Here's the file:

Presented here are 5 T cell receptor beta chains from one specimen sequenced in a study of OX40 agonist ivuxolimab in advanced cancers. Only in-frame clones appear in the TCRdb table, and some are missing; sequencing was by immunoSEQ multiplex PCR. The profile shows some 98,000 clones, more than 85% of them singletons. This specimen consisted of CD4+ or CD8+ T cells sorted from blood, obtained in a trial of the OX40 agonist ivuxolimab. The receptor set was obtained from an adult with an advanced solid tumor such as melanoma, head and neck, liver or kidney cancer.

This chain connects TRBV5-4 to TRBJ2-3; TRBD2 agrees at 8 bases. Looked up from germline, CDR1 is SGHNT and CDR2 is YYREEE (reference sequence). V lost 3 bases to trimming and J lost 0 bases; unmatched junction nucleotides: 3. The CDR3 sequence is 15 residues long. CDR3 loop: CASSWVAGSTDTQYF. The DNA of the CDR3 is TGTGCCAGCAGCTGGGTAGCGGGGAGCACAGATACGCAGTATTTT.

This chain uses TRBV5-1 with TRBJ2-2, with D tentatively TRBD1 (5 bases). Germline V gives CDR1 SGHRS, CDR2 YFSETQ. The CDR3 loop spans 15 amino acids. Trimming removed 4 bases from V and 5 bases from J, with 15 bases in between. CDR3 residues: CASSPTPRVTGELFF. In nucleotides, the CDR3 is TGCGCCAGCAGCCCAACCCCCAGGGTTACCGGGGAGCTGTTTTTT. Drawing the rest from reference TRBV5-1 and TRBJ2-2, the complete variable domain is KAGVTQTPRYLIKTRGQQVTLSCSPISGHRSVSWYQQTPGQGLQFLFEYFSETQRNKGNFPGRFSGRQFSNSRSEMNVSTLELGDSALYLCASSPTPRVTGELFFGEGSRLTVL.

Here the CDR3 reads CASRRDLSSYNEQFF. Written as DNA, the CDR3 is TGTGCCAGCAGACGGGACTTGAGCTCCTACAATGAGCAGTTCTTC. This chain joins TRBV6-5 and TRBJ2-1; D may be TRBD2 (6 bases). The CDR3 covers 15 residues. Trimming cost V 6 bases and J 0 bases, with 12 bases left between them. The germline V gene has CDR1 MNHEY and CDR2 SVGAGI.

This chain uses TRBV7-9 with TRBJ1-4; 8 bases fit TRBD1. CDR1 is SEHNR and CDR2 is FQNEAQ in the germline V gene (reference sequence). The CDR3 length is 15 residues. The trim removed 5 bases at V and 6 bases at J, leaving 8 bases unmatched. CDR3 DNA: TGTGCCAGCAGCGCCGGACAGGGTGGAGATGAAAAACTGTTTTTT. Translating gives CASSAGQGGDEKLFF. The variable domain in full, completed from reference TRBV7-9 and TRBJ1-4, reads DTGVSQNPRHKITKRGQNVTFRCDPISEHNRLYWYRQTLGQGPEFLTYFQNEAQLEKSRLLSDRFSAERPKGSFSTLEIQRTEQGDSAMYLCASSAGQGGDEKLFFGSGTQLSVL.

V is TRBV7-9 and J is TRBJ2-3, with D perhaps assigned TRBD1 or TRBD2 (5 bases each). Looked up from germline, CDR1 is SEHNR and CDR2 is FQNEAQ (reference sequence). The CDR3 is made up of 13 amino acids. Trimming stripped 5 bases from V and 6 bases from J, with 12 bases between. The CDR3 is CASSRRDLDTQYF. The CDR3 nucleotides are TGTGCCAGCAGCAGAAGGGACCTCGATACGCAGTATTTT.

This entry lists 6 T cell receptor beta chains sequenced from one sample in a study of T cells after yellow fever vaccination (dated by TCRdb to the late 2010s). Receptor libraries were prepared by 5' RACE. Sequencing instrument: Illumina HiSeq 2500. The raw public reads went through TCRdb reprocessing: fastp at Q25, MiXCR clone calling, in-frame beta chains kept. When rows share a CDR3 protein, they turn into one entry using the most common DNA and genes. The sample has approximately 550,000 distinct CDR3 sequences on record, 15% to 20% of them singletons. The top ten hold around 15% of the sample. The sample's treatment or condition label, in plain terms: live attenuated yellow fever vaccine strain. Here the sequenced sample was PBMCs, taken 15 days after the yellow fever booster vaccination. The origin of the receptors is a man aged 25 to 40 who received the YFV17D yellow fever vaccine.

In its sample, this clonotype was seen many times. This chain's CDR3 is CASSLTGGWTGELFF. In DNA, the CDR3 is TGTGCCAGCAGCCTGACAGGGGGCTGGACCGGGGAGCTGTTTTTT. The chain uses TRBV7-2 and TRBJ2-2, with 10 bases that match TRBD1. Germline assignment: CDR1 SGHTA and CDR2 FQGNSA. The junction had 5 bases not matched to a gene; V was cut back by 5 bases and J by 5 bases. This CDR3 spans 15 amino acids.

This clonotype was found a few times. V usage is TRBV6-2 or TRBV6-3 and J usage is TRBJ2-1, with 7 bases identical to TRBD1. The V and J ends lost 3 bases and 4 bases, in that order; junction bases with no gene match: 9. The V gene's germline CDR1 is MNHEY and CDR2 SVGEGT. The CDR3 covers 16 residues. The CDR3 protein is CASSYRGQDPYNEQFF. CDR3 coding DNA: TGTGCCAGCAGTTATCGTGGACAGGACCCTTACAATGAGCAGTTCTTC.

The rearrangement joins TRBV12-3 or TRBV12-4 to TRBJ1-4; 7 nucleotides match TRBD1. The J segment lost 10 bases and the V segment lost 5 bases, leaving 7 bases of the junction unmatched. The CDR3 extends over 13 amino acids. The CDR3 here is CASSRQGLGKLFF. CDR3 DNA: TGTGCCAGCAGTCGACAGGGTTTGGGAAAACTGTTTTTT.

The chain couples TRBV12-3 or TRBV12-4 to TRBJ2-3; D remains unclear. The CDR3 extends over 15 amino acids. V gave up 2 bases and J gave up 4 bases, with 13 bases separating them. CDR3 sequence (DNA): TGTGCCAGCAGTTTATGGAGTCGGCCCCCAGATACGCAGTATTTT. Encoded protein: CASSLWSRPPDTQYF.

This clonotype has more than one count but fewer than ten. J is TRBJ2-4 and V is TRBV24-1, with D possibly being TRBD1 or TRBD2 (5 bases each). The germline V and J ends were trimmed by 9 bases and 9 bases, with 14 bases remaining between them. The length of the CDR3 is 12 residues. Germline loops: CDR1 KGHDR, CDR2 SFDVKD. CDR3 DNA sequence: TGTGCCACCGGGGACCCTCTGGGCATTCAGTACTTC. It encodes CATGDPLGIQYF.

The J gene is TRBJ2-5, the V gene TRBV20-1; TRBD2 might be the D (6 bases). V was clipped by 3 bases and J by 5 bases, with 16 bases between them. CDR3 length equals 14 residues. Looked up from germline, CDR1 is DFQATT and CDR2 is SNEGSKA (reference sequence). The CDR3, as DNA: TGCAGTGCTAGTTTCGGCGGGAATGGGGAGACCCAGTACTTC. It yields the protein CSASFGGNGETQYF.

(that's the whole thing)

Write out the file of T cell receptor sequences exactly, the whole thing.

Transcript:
Presented here are 5 T cell receptor beta chains from one specimen sequenced in a study of OX40 agonist ivuxolimab in advanced cancers. Only in-frame clones appear in the TCRdb table, and some are missing; sequencing was by immunoSEQ multiplex PCR. The profile shows some 98,000 clones, more than 85% of them singletons. This specimen consisted of CD4+ or CD8+ T cells sorted from blood, obtained in a trial of the OX40 agonist ivuxolimab. The receptor set was obtained from an adult with an advanced solid tumor such as melanoma, head and neck, liver or kidney cancer.

This chain connects TRBV5-4 to TRBJ2-3; TRBD2 agrees at 8 bases. Looked up from germline, CDR1 is SGHNT and CDR2 is YYREEE (reference sequence). V lost 3 bases to trimming and J lost 0 bases; unmatched junction nucleotides: 3. The CDR3 sequence is 15 residues long. CDR3 loop: CASSWVAGSTDTQYF. The DNA of the CDR3 is TGTGCCAGCAGCTGGGTAGCGGGGAGCACAGATACGCAGTATTTT.

This chain uses TRBV5-1 with TRBJ2-2, with D tentatively TRBD1 (5 bases). Germline V gives CDR1 SGHRS, CDR2 YFSETQ. The CDR3 loop spans 15 amino acids. Trimming removed 4 bases from V and 5 bases from J, with 15 bases in between. CDR3 residues: CASSPTPRVTGELFF. In nucleotides, the CDR3 is TGCGCCAGCAGCCCAACCCCCAGGGTTACCGGGGAGCTGTTTTTT. Drawing the rest from reference TRBV5-1 and TRBJ2-2, the complete variable domain is KAGVTQTPRYLIKTRGQQVTLSCSPISGHRSVSWYQQTPGQGLQFLFEYFSETQRNKGNFPGRFSGRQFSNSRSEMNVSTLELGDSALYLCASSPTPRVTGELFFGEGSRLTVL.

Here the CDR3 reads CASRRDLSSYNEQFF. Written as DNA, the CDR3 is TGTGCCAGCAGACGGGACTTGAGCTCCTACAATGAGCAGTTCTTC. This chain joins TRBV6-5 and TRBJ2-1; D may be TRBD2 (6 bases). The CDR3 covers 15 residues. Trimming cost V 6 bases and J 0 bases, with 12 bases left between them. The germline V gene has CDR1 MNHEY and CDR2 SVGAGI.

This chain uses TRBV7-9 with TRBJ1-4; 8 bases fit TRBD1. CDR1 is SEHNR and CDR2 is FQNEAQ in the germline V gene (reference sequence). The CDR3 length is 15 residues. The trim removed 5 bases at V and 6 bases at J, leaving 8 bases unmatched. CDR3 DNA: TGTGCCAGCAGCGCCGGACAGGGTGGAGATGAAAAACTGTTTTTT. Translating gives CASSAGQGGDEKLFF. The variable domain in full, completed from reference TRBV7-9 and TRBJ1-4, reads DTGVSQNPRHKITKRGQNVTFRCDPISEHNRLYWYRQTLGQGPEFLTYFQNEAQLEKSRLLSDRFSAERPKGSFSTLEIQRTEQGDSAMYLCASSAGQGGDEKLFFGSGTQLSVL.

V is TRBV7-9 and J is TRBJ2-3, with D perhaps assigned TRBD1 or TRBD2 (5 bases each). Looked up from germline, CDR1 is SEHNR and CDR2 is FQNEAQ (reference sequence). The CDR3 is made up of 13 amino acids. Trimming stripped 5 bases from V and 6 bases from J, with 12 bases between. The CDR3 is CASSRRDLDTQYF. The CDR3 nucleotides are TGTGCCAGCAGCAGAAGGGACCTCGATACGCAGTATTTT.

This entry lists 6 T cell receptor beta chains sequenced from one sample in a study of T cells after yellow fever vaccination (dated by TCRdb to the late 2010s). Receptor libraries were prepared by 5' RACE. Sequencing instrument: Illumina HiSeq 2500. The raw public reads went through TCRdb reprocessing: fastp at Q25, MiXCR clone calling, in-frame beta chains kept. When rows share a CDR3 protein, they turn into one entry using the most common DNA and genes. The sample has approximately 550,000 distinct CDR3 sequences on record, 15% to 20% of them singletons. The top ten hold around 15% of the sample. The sample's treatment or condition label, in plain terms: live attenuated yellow fever vaccine strain. Here the sequenced sample was PBMCs, taken 15 days after the yellow fever booster vaccination. The origin of the receptors is a man aged 25 to 40 who received the YFV17D yellow fever vaccine.

In its sample, this clonotype was seen many times. This chain's CDR3 is CASSLTGGWTGELFF. In DNA, the CDR3 is TGTGCCAGCAGCCTGACAGGGGGCTGGACCGGGGAGCTGTTTTTT. The chain uses TRBV7-2 and TRBJ2-2, with 10 bases that match TRBD1. Germline assignment: CDR1 SGHTA and CDR2 FQGNSA. The junction had 5 bases not matched to a gene; V was cut back by 5 bases and J by 5 bases. This CDR3 spans 15 amino acids.

This clonotype was found a few times. V usage is TRBV6-2 or TRBV6-3 and J usage is TRBJ2-1, with 7 bases identical to TRBD1. The V and J ends lost 3 bases and 4 bases, in that order; junction bases with no gene match: 9. The V gene's germline CDR1 is MNHEY and CDR2 SVGEGT. The CDR3 covers 16 residues. The CDR3 protein is CASSYRGQDPYNEQFF. CDR3 coding DNA: TGTGCCAGCAGTTATCGTGGACAGGACCCTTACAATGAGCAGTTCTTC.

The rearrangement joins TRBV12-3 or TRBV12-4 to TRBJ1-4; 7 nucleotides match TRBD1. The J segment lost 10 bases and the V segment lost 5 bases, leaving 7 bases of the junction unmatched. The CDR3 extends over 13 amino acids. The CDR3 here is CASSRQGLGKLFF. CDR3 DNA: TGTGCCAGCAGTCGACAGGGTTTGGGAAAACTGTTTTTT.

The chain couples TRBV12-3 or TRBV12-4 to TRBJ2-3; D remains unclear. The CDR3 extends over 15 amino acids. V gave up 2 bases and J gave up 4 bases, with 13 bases separating them. CDR3 sequence (DNA): TGTGCCAGCAGTTTATGGAGTCGGCCCCCAGATACGCAGTATTTT. Encoded protein: CASSLWSRPPDTQYF.

This clonotype has more than one count but fewer than ten. J is TRBJ2-4 and V is TRBV24-1, with D possibly being TRBD1 or TRBD2 (5 bases each). The germline V and J ends were trimmed by 9 bases and 9 bases, with 14 bases remaining between them. The length of the CDR3 is 12 residues. Germline loops: CDR1 KGHDR, CDR2 SFDVKD. CDR3 DNA sequence: TGTGCCACCGGGGACCCTCTGGGCATTCAGTACTTC. It encodes CATGDPLGIQYF.

The J gene is TRBJ2-5, the V gene TRBV20-1; TRBD2 might be the D (6 bases). V was clipped by 3 bases and J by 5 bases, with 16 bases between them. CDR3 length equals 14 residues. Looked up from germline, CDR1 is DFQATT and CDR2 is SNEGSKA (reference sequence). The CDR3, as DNA: TGCAGTGCTAGTTTCGGCGGGAATGGGGAGACCCAGTACTTC. It yields the protein CSASFGGNGETQYF.